Lillemeier BF, Pfeiffer JR, Surviladze Z, Wilson BS, Davis MM.
Plasma membrane-associated proteins are clustered into islands attached to the cytoskeleton.
Proc Natl Acad Sci U S A. 2006 Dec 12;103(50):18992-7.
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This paper sets a new double twist to the story of microdomains. Once more we learn that cellular membranes are far from the simplistic model found in most textbooks. What is reported is that there are (a minimum) of three different domains. The predominant one is free of proteins and relatively low in cholesterol. Then there are domains packed with proteins and a little more cholesterol. Thirdly, there are raft domains, rich in proteins and cholesterol. As expected, there is little overlap between raft and non-raft domains, but they lie side by side. To make the story more complex, there is the possibility of several different raft and non-raft domain types. But according to this work, lipids aren't doing the job of separating the protein-containing domains; this would rather be done by the cytoskeleton which abundantly connects to the protein islands.
Why should we need lipid rafts (which are supposed to cluster the proteins) if we can use the cytoskeleton to do that job? There may be some potential pitfalls in trying to answer that question; for example, this EM-based analysis strongly depends on the preparation method, including fixation of the samples. Membranes are very sensitive to such changes and may alter appearance and morphology. More work is needed to answer the question whether the role of lipids, such as cholesterol, in lipid microdomains is limited to altering the functionality of membrane proteins, as this work suggests, or whether they are involved in sorting and separating raft and non-raft proteins into their specific lipid microdomains, as the previous literature suggests.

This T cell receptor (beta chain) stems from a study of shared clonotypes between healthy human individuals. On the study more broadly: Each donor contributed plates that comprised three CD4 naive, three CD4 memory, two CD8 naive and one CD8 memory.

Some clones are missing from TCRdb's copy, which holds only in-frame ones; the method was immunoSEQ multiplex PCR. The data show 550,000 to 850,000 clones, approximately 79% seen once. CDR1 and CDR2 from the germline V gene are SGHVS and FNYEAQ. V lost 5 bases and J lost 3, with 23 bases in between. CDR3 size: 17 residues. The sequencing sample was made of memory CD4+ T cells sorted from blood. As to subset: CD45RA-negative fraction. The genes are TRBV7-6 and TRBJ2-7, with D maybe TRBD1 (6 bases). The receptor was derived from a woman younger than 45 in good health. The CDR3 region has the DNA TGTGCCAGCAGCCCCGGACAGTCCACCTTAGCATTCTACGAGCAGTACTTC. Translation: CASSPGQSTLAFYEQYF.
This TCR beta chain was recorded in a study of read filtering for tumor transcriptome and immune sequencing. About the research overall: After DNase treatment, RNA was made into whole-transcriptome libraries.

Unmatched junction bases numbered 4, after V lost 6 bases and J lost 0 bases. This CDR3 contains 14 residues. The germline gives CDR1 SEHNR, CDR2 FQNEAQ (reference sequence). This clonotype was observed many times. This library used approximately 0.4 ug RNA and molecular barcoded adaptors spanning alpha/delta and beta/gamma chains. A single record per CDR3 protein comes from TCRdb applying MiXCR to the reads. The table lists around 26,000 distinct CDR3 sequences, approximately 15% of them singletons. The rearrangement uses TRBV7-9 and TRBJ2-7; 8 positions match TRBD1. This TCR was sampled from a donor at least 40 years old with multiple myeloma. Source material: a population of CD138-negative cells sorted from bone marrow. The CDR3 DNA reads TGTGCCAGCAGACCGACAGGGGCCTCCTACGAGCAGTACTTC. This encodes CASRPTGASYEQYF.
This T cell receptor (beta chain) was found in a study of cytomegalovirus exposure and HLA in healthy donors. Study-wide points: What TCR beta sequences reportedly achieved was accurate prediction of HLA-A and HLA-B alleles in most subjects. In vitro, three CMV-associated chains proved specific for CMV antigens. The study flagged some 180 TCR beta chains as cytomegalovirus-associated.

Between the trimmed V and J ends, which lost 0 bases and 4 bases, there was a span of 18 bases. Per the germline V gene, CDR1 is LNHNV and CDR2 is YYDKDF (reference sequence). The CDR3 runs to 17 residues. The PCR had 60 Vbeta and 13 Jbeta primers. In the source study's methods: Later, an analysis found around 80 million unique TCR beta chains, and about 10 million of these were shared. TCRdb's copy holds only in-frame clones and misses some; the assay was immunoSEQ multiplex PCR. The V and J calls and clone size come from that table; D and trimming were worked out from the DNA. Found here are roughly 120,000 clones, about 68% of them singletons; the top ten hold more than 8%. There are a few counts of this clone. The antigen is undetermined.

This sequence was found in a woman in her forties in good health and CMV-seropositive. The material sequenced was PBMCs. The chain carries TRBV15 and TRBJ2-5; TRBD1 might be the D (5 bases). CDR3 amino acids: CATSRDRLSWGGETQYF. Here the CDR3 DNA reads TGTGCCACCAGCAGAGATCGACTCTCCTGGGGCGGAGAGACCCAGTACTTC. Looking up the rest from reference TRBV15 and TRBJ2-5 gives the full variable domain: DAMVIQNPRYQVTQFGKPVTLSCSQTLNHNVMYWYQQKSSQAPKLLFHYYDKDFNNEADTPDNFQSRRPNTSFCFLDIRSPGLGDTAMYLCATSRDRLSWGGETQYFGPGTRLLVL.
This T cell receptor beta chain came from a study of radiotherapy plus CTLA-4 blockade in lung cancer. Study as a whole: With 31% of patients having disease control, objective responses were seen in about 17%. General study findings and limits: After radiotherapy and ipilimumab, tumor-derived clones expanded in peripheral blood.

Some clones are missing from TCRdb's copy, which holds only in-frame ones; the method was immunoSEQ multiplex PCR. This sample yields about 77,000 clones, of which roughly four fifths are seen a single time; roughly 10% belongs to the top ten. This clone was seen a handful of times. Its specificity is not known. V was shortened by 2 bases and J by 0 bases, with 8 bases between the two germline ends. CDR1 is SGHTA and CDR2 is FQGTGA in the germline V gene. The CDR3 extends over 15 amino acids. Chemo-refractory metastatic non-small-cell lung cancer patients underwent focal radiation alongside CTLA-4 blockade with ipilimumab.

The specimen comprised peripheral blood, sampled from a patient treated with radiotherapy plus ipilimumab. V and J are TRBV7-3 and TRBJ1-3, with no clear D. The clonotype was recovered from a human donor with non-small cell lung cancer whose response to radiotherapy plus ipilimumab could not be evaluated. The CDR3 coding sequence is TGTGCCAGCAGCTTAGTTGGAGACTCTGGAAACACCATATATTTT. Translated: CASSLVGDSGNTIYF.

A big surprise is to actually see what appears to be essentially protein-free domains making up the majority of the plasma membrane. Provided that this is not an artifact induced by the preparation/fixation, one wonders what the heck these are for. They must be important, because they are very plentiful.